By Denise Jorgensen, LPC
In today’s culture, dieting has become synonymous with health or lifestyle. It’s often not a question of whether you are on a diet, but which one you are currently practicing. Even if you aren’t following a specific diet, when you’re stuck in food rules or counting calories, when your day depends on the number on the scale, when you avoid food groups out of fear, feel the need to earn or make up for that meal/dessert or rest day, are “good” all day but find yourself “out of control” at night, avoid social gatherings where forbidden food will be served, etc., the diet culture has its hold on you.
And it is no wonder because diet culture is literally everywhere! How many advertisements did you see this summer promising a way to lose those extra pounds and be “beach body ready?” In a couple of months, the campaign for a “new year, new you” body will be screaming at us everywhere we turn. What I find truly disheartening is that these messages are often placed right next to topics such as “how to find the real you.” We claim to want people to embrace their true selves, but only in the body that we, as a society, deem acceptable. Am I the only one who finds that disingenuous and exhausting? It makes sense when you consider that the diet industry is a $175 billion-dollar industry1. They profit big time from our insecurities and self-doubts, promising a bill of health, confidence, and acceptance. But how often do they actually work?
Why Diets at Best Fail and at Worst Cause Harm
Most diet studies end after two years, and that’s because most diets actually fail! The reality is that dieting is one of the strongest predictors of weight gain2. In fact, after two years, over ⅔ of people will have not only gained back the weight they lost but will have subsequently gained even more weight3. If you’ve ever had the experience of losing weight only to regain it and then felt like a failure, please hear me when I say you’re not alone, and it isn’t you! Physically, dieting leads to a decreased metabolism and teaches your body to retain more fat once you begin eating again. Mentally, dieting increases your cravings and food obsessions, leading to increased binging and emotional eating through a cycle commonly known as the dieter’s dilemma (restrict -> binge -> repeat). Not to mention that because so many diets fail and we take responsibility for that failure, this leads to lower self-esteem and feelings of failure and shame. It’s not your lack of “willpower” that caused the diet not to work. Diets have a design flaw. The diet is the problem, not you!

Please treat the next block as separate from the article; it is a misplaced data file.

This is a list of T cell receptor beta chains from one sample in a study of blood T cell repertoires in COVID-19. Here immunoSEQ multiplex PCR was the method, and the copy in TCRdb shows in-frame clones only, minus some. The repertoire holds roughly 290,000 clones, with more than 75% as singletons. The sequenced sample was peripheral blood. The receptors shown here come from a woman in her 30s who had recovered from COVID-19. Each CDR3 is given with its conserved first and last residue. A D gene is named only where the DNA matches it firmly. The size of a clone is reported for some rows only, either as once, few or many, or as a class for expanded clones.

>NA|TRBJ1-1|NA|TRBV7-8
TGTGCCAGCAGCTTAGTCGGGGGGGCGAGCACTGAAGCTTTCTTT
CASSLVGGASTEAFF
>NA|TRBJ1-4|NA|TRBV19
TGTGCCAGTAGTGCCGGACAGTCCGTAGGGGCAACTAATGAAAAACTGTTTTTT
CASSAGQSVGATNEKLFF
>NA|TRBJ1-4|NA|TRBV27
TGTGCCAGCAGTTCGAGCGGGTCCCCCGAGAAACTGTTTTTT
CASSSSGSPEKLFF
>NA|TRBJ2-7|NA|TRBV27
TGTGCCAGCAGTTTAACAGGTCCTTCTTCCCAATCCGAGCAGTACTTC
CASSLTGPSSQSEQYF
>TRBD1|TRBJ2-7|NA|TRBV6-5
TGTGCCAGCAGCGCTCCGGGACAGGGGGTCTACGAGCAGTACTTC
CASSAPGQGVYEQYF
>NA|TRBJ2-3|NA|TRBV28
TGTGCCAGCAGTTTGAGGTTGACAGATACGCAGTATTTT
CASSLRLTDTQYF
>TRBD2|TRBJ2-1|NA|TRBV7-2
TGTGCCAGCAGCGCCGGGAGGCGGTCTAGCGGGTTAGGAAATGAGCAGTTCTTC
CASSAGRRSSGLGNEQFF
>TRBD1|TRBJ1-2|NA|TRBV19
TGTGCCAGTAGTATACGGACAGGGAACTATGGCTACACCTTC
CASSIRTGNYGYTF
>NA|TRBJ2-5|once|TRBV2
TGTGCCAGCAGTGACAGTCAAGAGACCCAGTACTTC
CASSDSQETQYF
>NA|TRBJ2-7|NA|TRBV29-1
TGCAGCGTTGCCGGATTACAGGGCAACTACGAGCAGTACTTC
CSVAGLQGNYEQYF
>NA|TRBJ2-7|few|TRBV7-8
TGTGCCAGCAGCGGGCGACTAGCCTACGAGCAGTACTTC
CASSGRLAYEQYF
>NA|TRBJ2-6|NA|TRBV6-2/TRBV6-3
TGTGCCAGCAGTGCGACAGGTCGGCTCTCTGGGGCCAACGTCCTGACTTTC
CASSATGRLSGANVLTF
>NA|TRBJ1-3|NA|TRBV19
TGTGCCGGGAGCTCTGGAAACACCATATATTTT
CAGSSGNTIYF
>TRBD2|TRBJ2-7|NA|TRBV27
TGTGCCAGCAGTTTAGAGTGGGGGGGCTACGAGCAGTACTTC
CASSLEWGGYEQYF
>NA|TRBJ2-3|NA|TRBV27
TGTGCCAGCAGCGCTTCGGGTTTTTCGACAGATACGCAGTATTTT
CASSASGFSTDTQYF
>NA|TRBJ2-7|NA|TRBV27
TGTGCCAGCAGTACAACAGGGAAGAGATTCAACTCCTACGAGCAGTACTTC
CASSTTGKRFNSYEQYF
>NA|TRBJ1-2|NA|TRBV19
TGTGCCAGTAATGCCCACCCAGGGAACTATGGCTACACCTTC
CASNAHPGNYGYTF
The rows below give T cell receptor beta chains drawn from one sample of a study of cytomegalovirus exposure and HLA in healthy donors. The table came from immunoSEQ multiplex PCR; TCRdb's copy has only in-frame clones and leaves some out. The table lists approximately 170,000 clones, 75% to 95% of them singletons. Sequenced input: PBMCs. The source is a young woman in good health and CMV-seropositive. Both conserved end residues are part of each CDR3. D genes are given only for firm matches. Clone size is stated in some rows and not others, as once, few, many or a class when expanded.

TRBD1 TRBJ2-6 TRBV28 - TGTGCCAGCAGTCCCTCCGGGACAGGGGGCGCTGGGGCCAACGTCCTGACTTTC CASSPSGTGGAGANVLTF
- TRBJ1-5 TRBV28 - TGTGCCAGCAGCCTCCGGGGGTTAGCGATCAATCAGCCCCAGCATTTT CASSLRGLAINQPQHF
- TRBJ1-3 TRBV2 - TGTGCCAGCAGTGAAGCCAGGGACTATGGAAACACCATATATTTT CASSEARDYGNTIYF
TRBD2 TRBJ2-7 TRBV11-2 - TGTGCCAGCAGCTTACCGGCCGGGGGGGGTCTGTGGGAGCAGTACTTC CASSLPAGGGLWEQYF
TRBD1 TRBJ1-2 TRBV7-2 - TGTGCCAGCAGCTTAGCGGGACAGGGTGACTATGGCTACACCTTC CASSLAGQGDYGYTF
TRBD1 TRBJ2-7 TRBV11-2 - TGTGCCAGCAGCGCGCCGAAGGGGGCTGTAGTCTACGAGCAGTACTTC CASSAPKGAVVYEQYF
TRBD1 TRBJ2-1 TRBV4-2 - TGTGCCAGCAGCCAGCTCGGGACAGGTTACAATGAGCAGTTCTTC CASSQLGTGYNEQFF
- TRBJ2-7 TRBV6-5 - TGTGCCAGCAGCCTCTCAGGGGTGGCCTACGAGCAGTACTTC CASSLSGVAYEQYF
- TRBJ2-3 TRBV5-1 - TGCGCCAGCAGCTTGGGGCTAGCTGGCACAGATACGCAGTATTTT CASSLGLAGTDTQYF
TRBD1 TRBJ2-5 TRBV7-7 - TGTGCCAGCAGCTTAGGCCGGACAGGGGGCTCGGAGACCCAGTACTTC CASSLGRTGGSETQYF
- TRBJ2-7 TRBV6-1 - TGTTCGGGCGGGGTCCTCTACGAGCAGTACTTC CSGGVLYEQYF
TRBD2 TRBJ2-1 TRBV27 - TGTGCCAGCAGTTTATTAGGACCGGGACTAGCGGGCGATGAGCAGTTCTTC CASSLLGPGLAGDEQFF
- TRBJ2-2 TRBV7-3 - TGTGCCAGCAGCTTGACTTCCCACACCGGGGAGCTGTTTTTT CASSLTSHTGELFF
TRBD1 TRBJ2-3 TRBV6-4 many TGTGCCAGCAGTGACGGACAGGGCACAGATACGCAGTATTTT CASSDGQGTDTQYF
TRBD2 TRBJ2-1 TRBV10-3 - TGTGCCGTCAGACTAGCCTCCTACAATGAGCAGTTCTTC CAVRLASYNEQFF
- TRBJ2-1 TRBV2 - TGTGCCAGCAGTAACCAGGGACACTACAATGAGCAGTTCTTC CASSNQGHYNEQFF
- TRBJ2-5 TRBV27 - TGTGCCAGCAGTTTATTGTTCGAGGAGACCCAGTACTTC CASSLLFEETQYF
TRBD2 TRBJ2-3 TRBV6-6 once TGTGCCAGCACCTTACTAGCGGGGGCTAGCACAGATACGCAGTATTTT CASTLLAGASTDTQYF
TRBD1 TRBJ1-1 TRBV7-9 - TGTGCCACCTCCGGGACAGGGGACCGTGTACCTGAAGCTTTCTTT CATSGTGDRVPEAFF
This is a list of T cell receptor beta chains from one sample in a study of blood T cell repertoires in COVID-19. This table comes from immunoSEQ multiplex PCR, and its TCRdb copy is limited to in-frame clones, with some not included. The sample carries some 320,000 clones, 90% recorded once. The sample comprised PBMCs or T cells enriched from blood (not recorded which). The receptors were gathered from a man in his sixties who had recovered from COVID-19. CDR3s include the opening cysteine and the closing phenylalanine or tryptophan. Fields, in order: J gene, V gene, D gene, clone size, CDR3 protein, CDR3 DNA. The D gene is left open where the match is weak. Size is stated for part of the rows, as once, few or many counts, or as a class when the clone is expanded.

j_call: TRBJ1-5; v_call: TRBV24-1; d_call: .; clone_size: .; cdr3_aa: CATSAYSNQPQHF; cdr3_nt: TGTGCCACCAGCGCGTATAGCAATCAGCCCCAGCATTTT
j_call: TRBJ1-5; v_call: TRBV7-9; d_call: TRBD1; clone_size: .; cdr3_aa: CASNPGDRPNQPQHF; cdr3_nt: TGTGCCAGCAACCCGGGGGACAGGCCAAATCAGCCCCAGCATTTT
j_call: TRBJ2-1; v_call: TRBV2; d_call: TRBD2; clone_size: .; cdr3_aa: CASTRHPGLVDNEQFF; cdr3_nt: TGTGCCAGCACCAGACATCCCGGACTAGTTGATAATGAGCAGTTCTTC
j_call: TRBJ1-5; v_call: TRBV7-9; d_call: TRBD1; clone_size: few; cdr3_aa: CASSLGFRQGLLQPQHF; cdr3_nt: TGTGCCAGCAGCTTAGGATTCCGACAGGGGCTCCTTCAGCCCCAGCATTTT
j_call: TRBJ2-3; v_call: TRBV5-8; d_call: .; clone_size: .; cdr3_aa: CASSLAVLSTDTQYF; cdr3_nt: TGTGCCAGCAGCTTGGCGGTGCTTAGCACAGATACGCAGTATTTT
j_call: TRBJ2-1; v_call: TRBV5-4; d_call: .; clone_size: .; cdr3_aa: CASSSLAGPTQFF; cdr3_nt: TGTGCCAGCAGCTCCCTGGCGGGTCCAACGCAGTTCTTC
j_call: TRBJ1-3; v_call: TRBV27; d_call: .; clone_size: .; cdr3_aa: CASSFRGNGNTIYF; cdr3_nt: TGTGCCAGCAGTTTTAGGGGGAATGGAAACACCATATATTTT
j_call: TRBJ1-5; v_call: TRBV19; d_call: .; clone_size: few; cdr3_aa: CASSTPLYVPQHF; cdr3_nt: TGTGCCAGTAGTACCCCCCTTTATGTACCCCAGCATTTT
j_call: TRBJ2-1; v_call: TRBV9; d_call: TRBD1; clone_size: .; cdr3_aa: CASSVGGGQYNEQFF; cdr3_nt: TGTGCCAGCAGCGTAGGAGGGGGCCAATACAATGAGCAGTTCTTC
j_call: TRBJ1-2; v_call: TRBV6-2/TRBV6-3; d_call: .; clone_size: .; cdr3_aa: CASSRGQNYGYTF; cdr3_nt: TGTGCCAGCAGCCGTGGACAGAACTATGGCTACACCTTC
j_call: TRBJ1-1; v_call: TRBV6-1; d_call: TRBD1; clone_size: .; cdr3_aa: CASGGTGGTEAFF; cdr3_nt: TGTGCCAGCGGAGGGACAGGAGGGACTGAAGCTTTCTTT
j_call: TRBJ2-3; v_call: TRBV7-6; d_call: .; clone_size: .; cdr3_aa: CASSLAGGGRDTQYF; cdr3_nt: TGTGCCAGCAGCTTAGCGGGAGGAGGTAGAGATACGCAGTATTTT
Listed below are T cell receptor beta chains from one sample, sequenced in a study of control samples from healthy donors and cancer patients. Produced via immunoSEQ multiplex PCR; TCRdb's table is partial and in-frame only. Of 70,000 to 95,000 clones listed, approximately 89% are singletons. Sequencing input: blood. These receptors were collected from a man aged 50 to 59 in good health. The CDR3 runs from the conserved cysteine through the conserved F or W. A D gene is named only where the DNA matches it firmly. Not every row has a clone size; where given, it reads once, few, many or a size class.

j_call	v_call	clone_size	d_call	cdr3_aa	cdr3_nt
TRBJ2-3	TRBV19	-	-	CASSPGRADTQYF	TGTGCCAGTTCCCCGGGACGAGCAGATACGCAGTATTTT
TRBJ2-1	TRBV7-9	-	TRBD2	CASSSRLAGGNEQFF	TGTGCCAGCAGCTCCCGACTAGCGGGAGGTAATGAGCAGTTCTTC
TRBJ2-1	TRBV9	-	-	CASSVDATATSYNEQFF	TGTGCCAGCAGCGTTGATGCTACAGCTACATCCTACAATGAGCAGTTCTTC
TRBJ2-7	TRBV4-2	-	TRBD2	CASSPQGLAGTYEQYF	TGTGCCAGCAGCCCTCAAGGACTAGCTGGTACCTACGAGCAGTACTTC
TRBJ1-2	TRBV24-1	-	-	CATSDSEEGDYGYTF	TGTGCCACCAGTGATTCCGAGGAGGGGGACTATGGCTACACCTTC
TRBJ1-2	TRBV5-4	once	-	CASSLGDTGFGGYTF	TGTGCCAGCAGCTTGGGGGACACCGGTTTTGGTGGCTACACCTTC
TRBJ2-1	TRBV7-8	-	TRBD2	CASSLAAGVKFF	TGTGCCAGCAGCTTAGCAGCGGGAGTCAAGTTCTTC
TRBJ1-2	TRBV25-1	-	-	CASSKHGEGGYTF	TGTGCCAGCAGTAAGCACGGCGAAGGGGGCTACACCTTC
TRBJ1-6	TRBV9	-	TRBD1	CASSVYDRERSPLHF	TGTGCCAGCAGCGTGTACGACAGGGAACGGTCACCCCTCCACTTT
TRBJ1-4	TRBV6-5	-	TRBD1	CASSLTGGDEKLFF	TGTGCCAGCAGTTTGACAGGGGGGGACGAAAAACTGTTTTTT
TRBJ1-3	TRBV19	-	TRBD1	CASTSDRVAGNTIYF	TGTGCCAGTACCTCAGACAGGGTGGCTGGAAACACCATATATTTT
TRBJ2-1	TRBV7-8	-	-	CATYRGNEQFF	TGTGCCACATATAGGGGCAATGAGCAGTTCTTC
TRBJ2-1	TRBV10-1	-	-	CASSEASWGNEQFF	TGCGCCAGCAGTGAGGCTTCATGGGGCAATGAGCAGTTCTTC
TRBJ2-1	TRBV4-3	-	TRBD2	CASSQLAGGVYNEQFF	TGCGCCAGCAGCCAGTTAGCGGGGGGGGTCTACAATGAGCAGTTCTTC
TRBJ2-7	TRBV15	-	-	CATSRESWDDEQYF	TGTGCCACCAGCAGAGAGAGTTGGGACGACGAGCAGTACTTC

You might be thinking, what about someone who is “successful” at dieting? Sure, they lose weight, but then find that to continue losing weight they have to eat even less. They will likely receive compliments for their weight loss, which, while it may feel good initially, has been found to actually increase one’s obsession with their body. Food rules become the norm and perpetuate anxieties that consume their thoughts. Sadly, disordered eating has become normalized, and because of that, so many people are suffering in silence, feeling compelled by their restrictive relationship with food. The path between this and a full-blown eating disorder is a short and steep one. No diet advertises that it is a gateway to eating disorders. You won’t find a general surgeon’s warning on the front of a diet book cautioning that diets are the number one predictor for developing an eating disorder or that 1 in 4 people who go on a diet will progress to a clinical eating disorder4but that’s the reality we live in.
So if the research points to diets not working and actually causing adverse effects, but diet culture isn’t going anywhere, what are you to do? Here are some action steps that will lead to greater HEALTH that have nothing to do with food rules or your weight:
Head: Examine your thoughts around food and where they come from. Without judging yourself, get curious about what diet messages and rules you live by that influence your eating and feelings about yourself that need to be challenged and released.
Eliminate: Delete the negative influences on social media, food tracking apps on your phone, throw out the scale, the pants that are too small but you’re keeping to one day fit into again, and any other influences that make you feel bad about your here-and-now body and perpetuate the diet influences.
Attitude: Develop an attitude of gratitude for your body. It’s unrealistic to think that we will always love everything about our bodies, but if you can begin to appreciate all of the amazing things it does for you instead of the ways you feel it has let you down, it opens up a whole new way of loving and accepting yourself.
Learn: Seek information on anti-diet approaches to food, such as Intuitive Eating, Mindful Eating, and HAES, that teach a way of relating to food and your body that is built on respect, trust, and well-being.
Talk: Tell those closest to you that you are trying to heal your relationship with food and your body, and ask them to please not make comments about your body one way or another, and also that you’d prefer not to be involved in diet conversations either. There is so much more about you to praise, and so many topics that are way more interesting!
Help: Seek help from a licensed therapist trained in body image and food struggles to continue to dive deeper into the roots of these struggles in order to continue your healing and embrace the beauty that is, and always has been, the true you!”
Photo by Radu Florin on Unsplash